Mark Waldrep, aka Dr. AIX, has been producing and engineering music for over 40 years. He learned electronics as a teenager from his HAM radio father while learning to play the guitar. Mark received the first doctorate in music composition from UCLA in 1986 for a "binaural" electronic music composition. Other advanced degrees include an MS in computer science, an MFA/MA in music, BM in music and a BA in art. As an engineer and producer, Mark has worked on projects for the Rolling Stones, 311, Tool, KISS, Blink 182, Blues Traveler, Britney Spears, the San Francisco Symphony, The Dover Quartet, Willie Nelson, Paul Williams, The Allman Brothers, Bad Company and many more. Dr. Waldrep has been an innovator when it comes to multimedia and music. He created the first enhanced CDs in the 90s, the first DVD-Videos released in the U.S., the first web-connected DVD, the first DVD-Audio title, the first music Blu-ray disc and the first 3D Music Album. Additionally, he launched the first High Definition Music Download site in 2007 called iTrax.com. A frequency speaker at audio events, author of numerous articles, Dr. Waldrep is currently writing a book on the production and reproduction of high-end music called, "High-End Audio: A Practical Guide to Production and Playback". The book should be completed in the fall of 2013.

14 thoughts on “Apple Event 10.16.14

  • Nice fantasy. Or is that what real business leaders would call a “vision”?

    Whether Apple or someone else more leading edge does it, it would be really good to see it happen…

  • Dave Griffin

    That was actually quite entertaining. Thanks.

  • Insanity. LOL
    But honestly I know I’m not interested in paying premium dollars for HD recordings done by engineers who “put tape over the VU meters”, As a consumer of popular music my choices of new recordings done with any attention to fidelity is almost non-existent. While we have had hopes of a brighter future in HD delivery the recording industry goes further and further to h-ll.
    Kodo’s to you for getting a talented popular artist like Mark Chesnutt to record for you.
    Physicians heal thy selfs

    • Mark Chesnutt is one of the biggest stars that I every worked with…but audiophiles generally shy away from country music.

  • Bryce B.

    And then as the super model comes to escort you off the stage….
    We all woke up. Cruel the way that works, isn’t it? Keep dreaming, Mark. I know a lot of us are dreaming of that day. It ticks me off that provenance is so widely ignored as a critical part of distinguishing, or better yet certifying a real UHRA recording. Those of us who are consumers need to demand such a process. I applaud and appreciate your tenaciousness and especially your passion!

    • I good with the supermodel when I win some sort of award…Tim Cook can be my supermodel at Apple.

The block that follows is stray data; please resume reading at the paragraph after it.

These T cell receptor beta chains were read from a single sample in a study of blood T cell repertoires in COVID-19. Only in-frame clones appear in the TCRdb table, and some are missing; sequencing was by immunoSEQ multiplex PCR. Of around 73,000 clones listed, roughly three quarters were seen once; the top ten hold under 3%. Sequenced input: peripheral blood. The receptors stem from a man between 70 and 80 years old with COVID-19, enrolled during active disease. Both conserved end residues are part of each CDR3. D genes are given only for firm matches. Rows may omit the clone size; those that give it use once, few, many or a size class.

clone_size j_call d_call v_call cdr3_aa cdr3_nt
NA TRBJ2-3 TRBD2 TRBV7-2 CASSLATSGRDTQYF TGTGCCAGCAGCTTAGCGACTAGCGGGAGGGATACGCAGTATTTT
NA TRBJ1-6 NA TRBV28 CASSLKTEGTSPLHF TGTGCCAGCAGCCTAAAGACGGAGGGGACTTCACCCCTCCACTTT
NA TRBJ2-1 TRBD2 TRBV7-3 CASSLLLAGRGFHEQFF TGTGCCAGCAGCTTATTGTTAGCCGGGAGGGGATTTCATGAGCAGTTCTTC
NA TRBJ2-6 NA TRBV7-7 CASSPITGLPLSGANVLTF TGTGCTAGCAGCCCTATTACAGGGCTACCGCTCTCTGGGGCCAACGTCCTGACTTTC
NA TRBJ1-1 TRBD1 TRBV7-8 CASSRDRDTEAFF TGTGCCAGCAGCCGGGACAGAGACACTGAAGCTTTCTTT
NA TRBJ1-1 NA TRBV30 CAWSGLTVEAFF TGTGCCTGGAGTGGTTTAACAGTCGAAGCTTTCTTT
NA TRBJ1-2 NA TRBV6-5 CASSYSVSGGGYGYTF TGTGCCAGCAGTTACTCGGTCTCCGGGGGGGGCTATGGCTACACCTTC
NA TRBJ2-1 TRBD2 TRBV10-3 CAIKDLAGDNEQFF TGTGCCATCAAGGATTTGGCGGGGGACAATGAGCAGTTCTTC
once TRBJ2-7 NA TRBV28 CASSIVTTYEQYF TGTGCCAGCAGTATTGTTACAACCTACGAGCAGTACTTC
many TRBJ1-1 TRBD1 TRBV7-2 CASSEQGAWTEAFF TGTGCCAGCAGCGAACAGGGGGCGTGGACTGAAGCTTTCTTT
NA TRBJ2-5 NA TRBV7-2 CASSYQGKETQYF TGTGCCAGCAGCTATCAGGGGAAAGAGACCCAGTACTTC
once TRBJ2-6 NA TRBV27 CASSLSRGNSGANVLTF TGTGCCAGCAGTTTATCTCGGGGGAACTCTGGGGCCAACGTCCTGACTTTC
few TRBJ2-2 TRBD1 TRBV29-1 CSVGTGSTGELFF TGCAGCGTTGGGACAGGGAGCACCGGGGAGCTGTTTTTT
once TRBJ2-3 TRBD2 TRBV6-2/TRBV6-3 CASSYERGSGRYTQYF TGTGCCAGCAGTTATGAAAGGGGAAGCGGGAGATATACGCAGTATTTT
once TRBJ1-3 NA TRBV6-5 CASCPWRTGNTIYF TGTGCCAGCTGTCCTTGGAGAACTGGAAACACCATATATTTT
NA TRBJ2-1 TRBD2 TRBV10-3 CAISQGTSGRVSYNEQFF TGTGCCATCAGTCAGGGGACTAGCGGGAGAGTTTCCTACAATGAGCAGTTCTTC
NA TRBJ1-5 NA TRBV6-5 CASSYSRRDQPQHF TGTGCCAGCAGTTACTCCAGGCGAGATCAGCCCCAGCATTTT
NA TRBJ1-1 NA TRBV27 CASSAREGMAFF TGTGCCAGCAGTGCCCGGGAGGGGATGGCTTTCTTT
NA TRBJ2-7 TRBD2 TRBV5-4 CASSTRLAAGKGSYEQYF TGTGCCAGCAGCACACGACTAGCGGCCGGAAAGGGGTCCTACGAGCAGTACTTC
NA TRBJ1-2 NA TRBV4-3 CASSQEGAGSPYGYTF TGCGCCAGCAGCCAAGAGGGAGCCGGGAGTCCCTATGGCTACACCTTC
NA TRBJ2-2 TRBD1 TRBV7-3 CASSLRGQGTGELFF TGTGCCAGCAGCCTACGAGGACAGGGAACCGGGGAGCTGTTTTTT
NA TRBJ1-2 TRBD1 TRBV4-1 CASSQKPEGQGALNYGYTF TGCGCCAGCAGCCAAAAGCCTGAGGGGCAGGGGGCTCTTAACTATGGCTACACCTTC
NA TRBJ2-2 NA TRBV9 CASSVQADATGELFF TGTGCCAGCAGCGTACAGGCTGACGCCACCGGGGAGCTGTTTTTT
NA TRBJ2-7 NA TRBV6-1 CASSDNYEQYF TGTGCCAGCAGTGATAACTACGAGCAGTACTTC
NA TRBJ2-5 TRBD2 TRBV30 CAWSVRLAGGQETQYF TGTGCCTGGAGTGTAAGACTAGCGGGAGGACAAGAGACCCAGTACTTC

• Well put Mark, it’s definitely time for them to match audio quality to visual equivalent of retina displays, and you’re just the guy to show them how to do it! For them, it’s really a no-brainer…

    • Retina displays for music…I like that.

  • Vince Stone

    It would be I interesting to see the demographics of those who purchase high resolution audio. I’m 63. I grew up listening to a transistor radio with a cheap 2″ speaker and an ear phone. Later I had a good, but not great stereo and most if the stereos of my peer group were less than good. We traded our LPs for convenient cassette tapes, the commercially produced ones of which were awful, even after they threw in Dolby noise reduction.

    The average car audio system is better than most stereos of the late 60s and early 70s, but is rarely given sufficaent quality audio to reproduce.I plugged in s high res portable player to my car one and was favorably impressed.

    Given what most people are used to, your scenarso is likely a few years off.

    • I’m right there with you. I started with a crystal radio and a single ear piece.

  • fritsveer

    I am one of these guys who is watching the keynotes life if possible (i am lucky with my location being GMT+2). So i am imagining all this.
    Looking forward to the next one. Hope this all has been prophecy.

  • Chris Wright

    My take on Apple’s glacial approach to high end audio is that they are going to do what they did when iTunes launched, i.e. bringing the Napster “business model” into the mainstream – with the kind of “appeal to the senses” marketing Apple actually does best, of course.

    This time the guinea pigs are the likes of Pono and HD Tracks and, with all due respect, your own company Mark 🙂

    For Tim Cook, it’s a waiting game, hopefully with the same split second sense of product launch timing for which his illustrious predecessor was so renowned.

    So far hi-res audio just hasn’t made it to the top of the “next big feature” list, but it’s coming, I strongly expect at some time in 2015.

  • Craig Allison

    Sooner or later, Apple/I-tunes will have to offer better sound.


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